The link between videogame experience and surgical ability has been widely reported in the media. Until now, however, there has been no published research regarding the question of how videogame experience affects the speed of surgical skill acquisition. That's all changed with an article in the May issue of Surgical Endoscopy entitled "Should surgical novices trade their retractors for joysticks? Videogame experience decreases the time needed to acquire surgical skills." From the article:
"[T]he current adult gamer has been playing videogames for an average of 12 years.... It is logical to assume that present and future generations of surgical trainees will have experience with videogames. What is less clear is how this may influence their aptitude for acquiring surgical skills."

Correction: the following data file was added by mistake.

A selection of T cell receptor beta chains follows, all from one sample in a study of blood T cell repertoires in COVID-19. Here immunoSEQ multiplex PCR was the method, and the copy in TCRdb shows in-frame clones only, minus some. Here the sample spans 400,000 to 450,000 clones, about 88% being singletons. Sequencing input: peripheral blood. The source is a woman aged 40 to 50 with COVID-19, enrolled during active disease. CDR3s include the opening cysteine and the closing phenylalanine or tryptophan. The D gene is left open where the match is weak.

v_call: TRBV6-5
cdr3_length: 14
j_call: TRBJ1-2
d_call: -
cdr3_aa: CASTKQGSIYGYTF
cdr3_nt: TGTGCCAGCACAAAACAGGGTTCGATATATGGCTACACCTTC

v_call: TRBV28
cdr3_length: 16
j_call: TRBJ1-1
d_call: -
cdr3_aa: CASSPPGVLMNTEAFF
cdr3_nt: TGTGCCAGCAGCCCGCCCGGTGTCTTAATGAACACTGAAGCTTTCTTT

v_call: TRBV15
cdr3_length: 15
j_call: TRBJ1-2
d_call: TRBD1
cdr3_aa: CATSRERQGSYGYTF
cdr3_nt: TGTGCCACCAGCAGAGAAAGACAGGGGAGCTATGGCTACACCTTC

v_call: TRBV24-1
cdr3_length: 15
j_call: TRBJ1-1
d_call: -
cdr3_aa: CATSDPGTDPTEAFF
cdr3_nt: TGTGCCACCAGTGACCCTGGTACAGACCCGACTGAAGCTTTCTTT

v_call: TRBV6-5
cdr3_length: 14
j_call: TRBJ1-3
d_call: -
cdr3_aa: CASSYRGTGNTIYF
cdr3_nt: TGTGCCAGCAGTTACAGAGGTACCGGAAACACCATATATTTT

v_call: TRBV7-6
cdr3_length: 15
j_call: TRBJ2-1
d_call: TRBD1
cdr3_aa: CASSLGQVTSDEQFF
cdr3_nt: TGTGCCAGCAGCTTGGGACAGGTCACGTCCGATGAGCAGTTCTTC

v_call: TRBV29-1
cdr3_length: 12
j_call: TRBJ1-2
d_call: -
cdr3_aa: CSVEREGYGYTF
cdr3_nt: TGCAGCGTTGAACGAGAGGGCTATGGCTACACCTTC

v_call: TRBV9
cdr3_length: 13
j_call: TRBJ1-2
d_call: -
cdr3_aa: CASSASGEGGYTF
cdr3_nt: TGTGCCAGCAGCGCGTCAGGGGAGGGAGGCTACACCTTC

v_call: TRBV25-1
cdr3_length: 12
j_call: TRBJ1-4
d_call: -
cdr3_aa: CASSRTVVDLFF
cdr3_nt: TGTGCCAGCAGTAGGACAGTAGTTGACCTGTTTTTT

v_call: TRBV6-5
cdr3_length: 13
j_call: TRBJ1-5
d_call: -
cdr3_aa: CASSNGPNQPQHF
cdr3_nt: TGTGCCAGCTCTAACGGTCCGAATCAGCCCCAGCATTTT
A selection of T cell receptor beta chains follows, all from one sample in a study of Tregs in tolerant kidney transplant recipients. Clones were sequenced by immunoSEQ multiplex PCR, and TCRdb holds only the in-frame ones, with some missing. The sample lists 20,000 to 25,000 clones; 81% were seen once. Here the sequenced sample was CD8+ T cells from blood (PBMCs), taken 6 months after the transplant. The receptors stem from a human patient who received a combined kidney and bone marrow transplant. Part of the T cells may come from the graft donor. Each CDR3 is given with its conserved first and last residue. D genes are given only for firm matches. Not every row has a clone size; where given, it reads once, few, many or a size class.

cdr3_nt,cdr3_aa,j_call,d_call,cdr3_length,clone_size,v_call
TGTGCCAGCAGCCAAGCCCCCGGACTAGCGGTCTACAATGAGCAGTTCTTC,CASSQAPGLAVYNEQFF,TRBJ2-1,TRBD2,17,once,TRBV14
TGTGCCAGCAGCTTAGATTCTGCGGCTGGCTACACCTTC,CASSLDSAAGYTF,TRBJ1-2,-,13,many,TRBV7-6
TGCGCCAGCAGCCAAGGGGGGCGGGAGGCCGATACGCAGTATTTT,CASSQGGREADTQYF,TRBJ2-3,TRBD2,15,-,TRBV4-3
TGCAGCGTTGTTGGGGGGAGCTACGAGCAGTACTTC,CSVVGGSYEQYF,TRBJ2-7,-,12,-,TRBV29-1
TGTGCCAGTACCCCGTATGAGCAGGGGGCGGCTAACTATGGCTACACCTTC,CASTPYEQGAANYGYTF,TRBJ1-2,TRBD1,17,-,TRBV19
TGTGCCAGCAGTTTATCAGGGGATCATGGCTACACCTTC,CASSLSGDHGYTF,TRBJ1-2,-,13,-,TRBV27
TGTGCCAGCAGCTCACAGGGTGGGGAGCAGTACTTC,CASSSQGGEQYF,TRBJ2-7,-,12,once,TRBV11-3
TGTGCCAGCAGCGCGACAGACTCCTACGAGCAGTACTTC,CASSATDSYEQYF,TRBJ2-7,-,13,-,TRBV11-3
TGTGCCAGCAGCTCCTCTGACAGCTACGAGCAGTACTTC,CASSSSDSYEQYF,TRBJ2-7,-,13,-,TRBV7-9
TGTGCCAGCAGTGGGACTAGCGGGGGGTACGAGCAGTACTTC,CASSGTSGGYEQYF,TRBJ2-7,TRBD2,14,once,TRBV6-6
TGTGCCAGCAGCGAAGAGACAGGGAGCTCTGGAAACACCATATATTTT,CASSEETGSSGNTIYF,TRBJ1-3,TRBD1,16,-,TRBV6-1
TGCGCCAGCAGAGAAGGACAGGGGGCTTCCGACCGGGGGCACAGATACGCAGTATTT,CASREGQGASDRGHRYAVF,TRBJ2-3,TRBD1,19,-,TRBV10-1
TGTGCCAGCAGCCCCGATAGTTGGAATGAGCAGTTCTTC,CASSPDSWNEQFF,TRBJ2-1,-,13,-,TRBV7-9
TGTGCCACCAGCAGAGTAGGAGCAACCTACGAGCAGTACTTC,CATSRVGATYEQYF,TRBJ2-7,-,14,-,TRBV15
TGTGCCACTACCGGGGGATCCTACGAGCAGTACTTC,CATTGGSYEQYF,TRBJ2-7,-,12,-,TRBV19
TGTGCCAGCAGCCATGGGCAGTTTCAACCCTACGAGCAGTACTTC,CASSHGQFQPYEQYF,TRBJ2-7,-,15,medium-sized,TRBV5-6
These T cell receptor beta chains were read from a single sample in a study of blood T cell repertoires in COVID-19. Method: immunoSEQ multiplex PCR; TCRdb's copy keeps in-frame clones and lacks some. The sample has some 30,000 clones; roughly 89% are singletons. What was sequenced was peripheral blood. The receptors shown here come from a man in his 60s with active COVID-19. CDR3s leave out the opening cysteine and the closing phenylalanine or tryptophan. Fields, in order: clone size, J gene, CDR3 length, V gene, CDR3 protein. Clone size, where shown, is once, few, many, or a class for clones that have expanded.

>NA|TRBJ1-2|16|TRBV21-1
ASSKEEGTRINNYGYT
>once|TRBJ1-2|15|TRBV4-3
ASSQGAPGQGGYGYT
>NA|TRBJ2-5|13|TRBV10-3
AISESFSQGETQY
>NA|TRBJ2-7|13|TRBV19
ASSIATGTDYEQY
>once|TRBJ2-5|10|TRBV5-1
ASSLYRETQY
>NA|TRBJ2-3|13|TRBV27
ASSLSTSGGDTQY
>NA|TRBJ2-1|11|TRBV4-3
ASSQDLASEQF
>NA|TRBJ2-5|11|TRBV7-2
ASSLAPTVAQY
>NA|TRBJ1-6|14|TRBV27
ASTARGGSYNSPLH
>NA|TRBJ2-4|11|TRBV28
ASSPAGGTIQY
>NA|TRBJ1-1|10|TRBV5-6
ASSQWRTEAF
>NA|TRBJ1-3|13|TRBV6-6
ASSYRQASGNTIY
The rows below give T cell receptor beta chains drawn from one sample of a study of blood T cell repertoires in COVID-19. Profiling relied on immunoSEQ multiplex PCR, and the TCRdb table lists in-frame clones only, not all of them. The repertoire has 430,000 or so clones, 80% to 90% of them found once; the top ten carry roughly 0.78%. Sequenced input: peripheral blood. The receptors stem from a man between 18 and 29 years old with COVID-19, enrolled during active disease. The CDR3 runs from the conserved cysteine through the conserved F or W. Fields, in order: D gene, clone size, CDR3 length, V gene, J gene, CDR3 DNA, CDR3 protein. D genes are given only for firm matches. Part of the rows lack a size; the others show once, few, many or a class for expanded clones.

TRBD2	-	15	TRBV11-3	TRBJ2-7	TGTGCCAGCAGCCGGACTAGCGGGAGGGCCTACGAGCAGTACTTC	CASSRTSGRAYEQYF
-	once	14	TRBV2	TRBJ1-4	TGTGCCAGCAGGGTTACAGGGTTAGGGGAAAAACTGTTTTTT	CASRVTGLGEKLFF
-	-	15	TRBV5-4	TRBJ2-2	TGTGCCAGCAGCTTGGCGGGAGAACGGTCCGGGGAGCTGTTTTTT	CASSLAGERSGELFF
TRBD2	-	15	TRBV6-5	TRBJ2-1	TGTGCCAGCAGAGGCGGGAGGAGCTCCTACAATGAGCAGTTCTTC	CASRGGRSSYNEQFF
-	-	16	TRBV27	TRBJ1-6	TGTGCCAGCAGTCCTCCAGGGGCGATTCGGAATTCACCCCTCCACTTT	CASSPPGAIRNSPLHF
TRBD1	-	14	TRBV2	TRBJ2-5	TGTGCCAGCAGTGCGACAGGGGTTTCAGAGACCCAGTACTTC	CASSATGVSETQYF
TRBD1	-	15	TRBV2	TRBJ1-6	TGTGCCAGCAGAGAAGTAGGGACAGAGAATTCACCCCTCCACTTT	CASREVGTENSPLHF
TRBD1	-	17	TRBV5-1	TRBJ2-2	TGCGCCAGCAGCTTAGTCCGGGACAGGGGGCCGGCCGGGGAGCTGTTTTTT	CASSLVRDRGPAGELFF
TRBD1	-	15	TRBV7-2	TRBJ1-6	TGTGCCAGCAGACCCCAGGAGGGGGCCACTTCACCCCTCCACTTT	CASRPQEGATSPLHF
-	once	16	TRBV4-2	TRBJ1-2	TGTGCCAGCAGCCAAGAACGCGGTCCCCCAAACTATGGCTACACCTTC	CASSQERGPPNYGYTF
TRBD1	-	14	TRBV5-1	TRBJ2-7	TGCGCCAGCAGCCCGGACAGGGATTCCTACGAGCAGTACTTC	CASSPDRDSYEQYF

To investigate this question, a group of medical students and surgical residents from Emory University School of Medicine were trained and tested in the use of a laparoscopy simulator. In the end, there was a substantial difference in performance between those with and without prior videogame experience. As the authors explain:
"[T]rainees with previous videogame experience took significantly less time to reach proficiency than did nongamers.... Prior to their formal training, gamers have acquired some of the visuospatial and motor skills needed to excel in surgery, and progress along the learning curve...more quickly."
None of this is particularly surprising, given that both surgery and videogames rely heavily on hand-eye coordination. In addition, since this is talking about a virtual reality surgery simulator, it makes sense that gamers would find their bearings more quickly than non-gamers. Maybe I should have studied to be a surgeon.